Earlier on Friday, one of baseball's best young pitchers, Jose Fernandez, underwent Tommy John surgery. Martin Perez, Matt Moore, Jarrod Parker, Brandon Beachy and a list of far too many players have also been victimized by the same elbow injury. Just two months into the baseball season and it's growing hard to find teams that haven't been affected by this year's rash of pitching injuries.
After these surgeries, we're seeing more and more teams rely on their sixth starter, their seventh starter, and at times pitchers that we've hardly heard about. Just two days ago, the Yankees sent Chase Whitley to the mound after he had made just 14 minor league starts. And despite the talent level of pitchers seemingly declining with every subsequent injury, pitching in baseball has hardly taken a hit. We're seeing a ton of these no-names pitch better than some of the big-money starters of just a decade ago.
In 2013, starting pitchers owned an average 4.01 ERA, a 3.95 FIP, an 18.9 strikeout percentage, and a 7.4 walk percentage. This season, numbers have improved to an average 3.85 ERA, a 3.85 FIP, a 19.7 strikeout percentage, and a 7.5 walk percentage. I've seen and heard a handful of theories to explain baseball's evolution toward lower run totals. Some say that shifts significantly help pitchers save hits, while others say that the steroid era has ended and with it the home run boom of the 1990s and 2000s. Whatever you believe, there's no denying that even with a plague of injuries to very talented pitchers, more and more young starters are emerging in their place.
With the weather warming up and pitchers continuing to build arm strength, Friday night featured some prime examples of starter dominance. We saw a handful of shutouts, and even some complete games to go along with them. Teams like the Red Sox, Royals and Rangers were held to no runs. Starting pitchers dominated the night.
Max Scherzer was perhaps the most predictable success of the night, however, it came against the reigning World Series champion Red Sox. Despite a 47-minute rain delay, Scherzer and Jon Lester pitched following the weather stoppage and both succeeded. Lester's five innings of four-hit and one-run ball just wasn't good enough to overcome Scherzer's six innings of shutout stuff. While we expected a pitching duel from both starters, their success through a rain delay and against such daunting offenses was somewhat unforeseeable.
Perhaps one of the night's most stunning performances came inside baseball's toughest pitcher's park. Jorge De La Rosa of the Rockies allowed just two baserunners all night, and didn't give up his first hit until the seventh inning. He ended the night with seven shutout innings, five strikeouts and 11 groundouts with no flyouts. Inside Coors Field, that is nearly the perfect strategy, keeping the ball on the ground or simply avoiding contact all together. After a dominant 2013 and a sour start to 2014, De La Rosa has now put together six consecutive quality starts.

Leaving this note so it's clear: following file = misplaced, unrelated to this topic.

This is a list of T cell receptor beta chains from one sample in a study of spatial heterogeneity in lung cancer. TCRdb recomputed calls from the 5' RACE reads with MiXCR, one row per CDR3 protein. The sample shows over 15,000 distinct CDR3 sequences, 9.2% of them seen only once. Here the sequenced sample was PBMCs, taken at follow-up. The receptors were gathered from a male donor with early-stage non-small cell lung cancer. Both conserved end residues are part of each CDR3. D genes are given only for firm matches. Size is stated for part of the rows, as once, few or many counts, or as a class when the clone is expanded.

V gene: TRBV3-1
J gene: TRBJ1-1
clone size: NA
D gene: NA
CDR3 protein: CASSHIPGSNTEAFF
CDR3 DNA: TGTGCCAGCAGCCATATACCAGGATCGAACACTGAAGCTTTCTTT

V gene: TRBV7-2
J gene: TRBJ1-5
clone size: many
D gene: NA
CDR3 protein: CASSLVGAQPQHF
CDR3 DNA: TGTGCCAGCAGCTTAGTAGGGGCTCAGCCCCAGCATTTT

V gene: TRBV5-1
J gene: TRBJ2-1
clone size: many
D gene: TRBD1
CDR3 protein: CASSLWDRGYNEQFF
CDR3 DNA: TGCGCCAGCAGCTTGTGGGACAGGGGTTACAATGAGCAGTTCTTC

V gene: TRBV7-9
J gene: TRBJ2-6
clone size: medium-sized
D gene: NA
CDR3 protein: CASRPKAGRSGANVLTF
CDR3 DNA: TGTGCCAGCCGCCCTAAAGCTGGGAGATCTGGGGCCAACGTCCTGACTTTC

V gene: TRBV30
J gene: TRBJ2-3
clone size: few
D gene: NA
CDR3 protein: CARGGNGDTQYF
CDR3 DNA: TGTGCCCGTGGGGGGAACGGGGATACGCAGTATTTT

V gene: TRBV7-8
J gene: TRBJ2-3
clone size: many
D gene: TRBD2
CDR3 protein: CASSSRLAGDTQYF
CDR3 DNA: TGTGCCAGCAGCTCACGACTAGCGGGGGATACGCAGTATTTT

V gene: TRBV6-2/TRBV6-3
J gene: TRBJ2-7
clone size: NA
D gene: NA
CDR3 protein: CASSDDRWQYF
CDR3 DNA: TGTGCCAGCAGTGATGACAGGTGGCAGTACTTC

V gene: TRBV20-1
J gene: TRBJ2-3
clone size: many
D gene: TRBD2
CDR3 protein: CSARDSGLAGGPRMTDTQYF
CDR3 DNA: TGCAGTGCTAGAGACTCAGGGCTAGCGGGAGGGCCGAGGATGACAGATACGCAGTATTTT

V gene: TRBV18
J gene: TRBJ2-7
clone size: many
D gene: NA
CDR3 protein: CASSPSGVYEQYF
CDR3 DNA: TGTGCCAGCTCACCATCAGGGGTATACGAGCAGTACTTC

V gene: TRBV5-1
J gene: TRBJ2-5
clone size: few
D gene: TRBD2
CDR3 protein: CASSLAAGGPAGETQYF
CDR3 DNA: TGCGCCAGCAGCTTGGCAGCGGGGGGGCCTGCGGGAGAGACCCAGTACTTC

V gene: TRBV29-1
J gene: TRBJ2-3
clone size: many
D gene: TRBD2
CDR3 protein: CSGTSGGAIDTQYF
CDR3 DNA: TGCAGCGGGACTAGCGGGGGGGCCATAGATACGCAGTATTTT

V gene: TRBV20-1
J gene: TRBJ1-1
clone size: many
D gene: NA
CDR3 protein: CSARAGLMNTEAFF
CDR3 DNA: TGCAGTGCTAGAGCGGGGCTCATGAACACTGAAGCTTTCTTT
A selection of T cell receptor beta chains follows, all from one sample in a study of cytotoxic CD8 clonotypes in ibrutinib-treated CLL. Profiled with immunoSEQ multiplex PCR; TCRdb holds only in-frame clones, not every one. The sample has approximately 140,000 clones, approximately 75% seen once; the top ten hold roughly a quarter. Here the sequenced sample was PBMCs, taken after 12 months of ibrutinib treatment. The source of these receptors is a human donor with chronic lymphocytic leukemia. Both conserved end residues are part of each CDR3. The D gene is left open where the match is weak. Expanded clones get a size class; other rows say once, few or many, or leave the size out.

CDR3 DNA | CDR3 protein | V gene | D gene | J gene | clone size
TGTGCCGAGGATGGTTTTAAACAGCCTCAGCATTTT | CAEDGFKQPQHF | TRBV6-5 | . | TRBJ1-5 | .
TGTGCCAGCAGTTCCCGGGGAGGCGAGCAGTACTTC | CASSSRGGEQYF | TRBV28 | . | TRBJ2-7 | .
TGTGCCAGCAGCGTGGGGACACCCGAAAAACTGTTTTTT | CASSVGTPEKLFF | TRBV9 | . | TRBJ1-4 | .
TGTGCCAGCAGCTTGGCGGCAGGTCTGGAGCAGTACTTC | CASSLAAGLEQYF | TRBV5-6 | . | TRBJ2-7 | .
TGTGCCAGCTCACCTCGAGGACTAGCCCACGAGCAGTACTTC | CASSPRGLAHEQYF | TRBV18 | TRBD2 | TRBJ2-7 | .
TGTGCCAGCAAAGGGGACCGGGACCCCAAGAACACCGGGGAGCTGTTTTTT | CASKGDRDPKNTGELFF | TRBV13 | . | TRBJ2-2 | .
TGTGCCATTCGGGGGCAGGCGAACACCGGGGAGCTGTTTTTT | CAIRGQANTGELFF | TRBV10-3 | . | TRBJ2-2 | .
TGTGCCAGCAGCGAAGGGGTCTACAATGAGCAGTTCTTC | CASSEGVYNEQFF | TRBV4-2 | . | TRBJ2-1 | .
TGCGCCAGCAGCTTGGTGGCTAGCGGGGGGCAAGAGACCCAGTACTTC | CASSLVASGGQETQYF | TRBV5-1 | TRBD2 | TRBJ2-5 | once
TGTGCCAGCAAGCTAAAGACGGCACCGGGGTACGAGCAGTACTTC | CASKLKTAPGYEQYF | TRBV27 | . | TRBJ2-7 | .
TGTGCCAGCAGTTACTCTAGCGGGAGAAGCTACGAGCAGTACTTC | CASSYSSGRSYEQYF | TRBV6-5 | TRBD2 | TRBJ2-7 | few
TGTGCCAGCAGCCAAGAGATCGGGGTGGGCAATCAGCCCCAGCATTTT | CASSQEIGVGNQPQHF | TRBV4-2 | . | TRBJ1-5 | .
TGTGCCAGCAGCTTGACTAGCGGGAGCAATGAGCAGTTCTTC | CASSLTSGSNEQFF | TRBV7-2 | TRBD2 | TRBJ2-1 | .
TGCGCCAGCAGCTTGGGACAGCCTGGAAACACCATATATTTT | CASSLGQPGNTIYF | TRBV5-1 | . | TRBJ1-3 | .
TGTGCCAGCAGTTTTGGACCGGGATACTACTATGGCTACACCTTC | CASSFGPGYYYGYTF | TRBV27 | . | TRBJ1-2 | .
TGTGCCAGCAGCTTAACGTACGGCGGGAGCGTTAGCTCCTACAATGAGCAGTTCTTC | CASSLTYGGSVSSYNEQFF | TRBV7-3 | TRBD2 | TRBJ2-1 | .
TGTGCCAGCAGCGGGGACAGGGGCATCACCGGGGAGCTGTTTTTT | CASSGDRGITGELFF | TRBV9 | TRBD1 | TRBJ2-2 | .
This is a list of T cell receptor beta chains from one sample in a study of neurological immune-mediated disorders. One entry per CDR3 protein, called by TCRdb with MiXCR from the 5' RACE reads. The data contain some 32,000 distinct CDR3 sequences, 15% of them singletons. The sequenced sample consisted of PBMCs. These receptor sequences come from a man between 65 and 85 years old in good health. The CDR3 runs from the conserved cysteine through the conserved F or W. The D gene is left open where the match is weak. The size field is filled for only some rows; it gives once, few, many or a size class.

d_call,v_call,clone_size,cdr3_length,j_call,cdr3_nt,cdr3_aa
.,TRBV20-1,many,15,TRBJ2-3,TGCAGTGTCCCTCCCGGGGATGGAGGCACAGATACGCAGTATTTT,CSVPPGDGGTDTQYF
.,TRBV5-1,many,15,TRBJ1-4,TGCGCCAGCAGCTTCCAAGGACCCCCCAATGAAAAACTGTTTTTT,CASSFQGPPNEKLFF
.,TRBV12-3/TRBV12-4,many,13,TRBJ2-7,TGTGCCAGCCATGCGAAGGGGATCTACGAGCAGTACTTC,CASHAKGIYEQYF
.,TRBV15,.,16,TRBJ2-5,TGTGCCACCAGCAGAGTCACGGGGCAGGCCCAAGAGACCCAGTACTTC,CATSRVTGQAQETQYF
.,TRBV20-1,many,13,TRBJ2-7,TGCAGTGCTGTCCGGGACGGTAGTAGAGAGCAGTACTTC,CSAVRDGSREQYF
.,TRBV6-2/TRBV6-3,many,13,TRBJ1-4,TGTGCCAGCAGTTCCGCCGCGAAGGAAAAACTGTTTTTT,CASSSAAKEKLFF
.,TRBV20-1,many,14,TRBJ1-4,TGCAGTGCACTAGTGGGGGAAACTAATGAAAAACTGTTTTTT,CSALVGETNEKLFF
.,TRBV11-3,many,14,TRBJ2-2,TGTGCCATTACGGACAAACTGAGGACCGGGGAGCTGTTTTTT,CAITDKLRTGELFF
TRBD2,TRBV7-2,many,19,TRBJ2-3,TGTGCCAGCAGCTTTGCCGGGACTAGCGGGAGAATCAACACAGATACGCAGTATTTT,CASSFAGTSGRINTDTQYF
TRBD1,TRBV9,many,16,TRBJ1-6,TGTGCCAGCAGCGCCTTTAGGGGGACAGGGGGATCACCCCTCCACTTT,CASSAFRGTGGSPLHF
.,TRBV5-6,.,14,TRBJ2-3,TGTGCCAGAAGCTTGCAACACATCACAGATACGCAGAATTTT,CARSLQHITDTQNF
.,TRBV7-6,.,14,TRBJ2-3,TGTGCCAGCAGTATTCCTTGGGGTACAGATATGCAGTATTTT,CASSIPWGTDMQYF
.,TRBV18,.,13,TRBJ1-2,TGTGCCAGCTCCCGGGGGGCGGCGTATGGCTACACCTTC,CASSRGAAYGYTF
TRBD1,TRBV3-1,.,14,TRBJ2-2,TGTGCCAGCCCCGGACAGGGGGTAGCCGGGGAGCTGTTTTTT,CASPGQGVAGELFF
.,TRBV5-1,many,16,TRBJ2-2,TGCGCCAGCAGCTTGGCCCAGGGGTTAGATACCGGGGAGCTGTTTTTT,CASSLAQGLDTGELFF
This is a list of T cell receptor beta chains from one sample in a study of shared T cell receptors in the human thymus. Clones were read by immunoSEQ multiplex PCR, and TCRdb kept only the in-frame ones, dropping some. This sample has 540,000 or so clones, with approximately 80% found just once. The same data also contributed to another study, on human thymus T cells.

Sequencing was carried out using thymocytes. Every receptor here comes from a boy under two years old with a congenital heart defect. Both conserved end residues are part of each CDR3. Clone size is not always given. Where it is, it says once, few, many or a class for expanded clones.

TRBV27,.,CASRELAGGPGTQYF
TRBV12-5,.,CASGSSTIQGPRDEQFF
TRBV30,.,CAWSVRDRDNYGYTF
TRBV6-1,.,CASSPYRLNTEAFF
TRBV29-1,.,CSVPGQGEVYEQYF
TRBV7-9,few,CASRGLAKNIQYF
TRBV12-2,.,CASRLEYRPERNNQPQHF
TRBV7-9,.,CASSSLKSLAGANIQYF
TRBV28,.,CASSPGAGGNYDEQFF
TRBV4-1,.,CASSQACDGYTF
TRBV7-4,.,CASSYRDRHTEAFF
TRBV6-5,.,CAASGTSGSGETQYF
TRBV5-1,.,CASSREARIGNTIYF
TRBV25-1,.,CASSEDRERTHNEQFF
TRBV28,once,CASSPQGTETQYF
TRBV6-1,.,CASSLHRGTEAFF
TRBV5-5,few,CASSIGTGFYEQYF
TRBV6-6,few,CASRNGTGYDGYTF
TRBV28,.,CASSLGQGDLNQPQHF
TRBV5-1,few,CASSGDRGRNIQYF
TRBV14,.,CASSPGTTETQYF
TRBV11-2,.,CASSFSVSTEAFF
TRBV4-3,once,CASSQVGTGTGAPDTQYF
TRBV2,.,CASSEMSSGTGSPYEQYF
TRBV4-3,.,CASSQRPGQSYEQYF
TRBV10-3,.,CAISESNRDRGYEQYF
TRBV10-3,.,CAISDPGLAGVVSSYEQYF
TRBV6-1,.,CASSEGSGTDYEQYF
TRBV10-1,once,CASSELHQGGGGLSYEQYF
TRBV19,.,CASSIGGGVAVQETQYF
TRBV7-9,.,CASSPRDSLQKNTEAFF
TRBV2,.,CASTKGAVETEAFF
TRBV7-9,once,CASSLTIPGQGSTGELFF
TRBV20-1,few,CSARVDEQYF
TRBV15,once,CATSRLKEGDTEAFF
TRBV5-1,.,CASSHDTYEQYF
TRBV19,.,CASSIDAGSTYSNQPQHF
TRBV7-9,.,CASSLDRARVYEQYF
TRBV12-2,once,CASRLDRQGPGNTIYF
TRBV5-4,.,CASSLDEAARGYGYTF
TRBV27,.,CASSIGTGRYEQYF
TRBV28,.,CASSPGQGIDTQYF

Then there was Chris Tillman, who pitched a complete-game, five-hit shutout to shut down the Royals. Though he didn't dominant Kansas City's lineup with strikeouts (he had just three strikeouts while he walked just one), he showed a great command of the strike zone and induced weak contact with his four-seamer. Tillman now owns the lowest ERA (3.34) in the Orioles' rotation, beating out Wei-Yin Chen, Bud Norris and Ubaldo Jimenez.
The Reds' rotation, which projected to include Mat Latos, Homer Bailey, Johnny Cueto, Mike Leake and Tony Cingrani in the offseason, is now showcasing Alfredo Simon, a career reliever prior to this season. But Simon has emerged as far more than adequate, and after pitching 7 2/3 shutout innings with eight strikeouts against the Phillies, the right-hander now owns a 2.45 ERA over his first eight starts of the season.
Yet the strongest performance of the night came by a 23-year old right-hander who's hardly a household name in the prospect scene. Drew Hutchison, who has spotted lofty peripherals all season, finally put together a brilliant performance for the Blue Jays against the Rangers. Entering the game, Hutchison owned a strong 9.73 K/9 ratio, a 2.98 BB/9 ratio and an outstanding 3.14 FIP. The problem with that was he also had a 1-3 record with a 4.37 ERA. On Friday, Hutchison dominated the Rangers with a complete-game shutout. He allowed only four baserunners and finished with six strikeouts. He outdueled Rangers ace Yu Darvish and it only took him 105 pitches to finish off Texas.
There were a handful of other great starts on Friday, as baseball is slowly evolving towards a pitcher's game. Even with the injuries taking a toll on countless teams, it feels like young and unexpected starters are taking to the scene faster than ever.
Michael Eder writes for It's About the Money, a blog on the New York Yankees.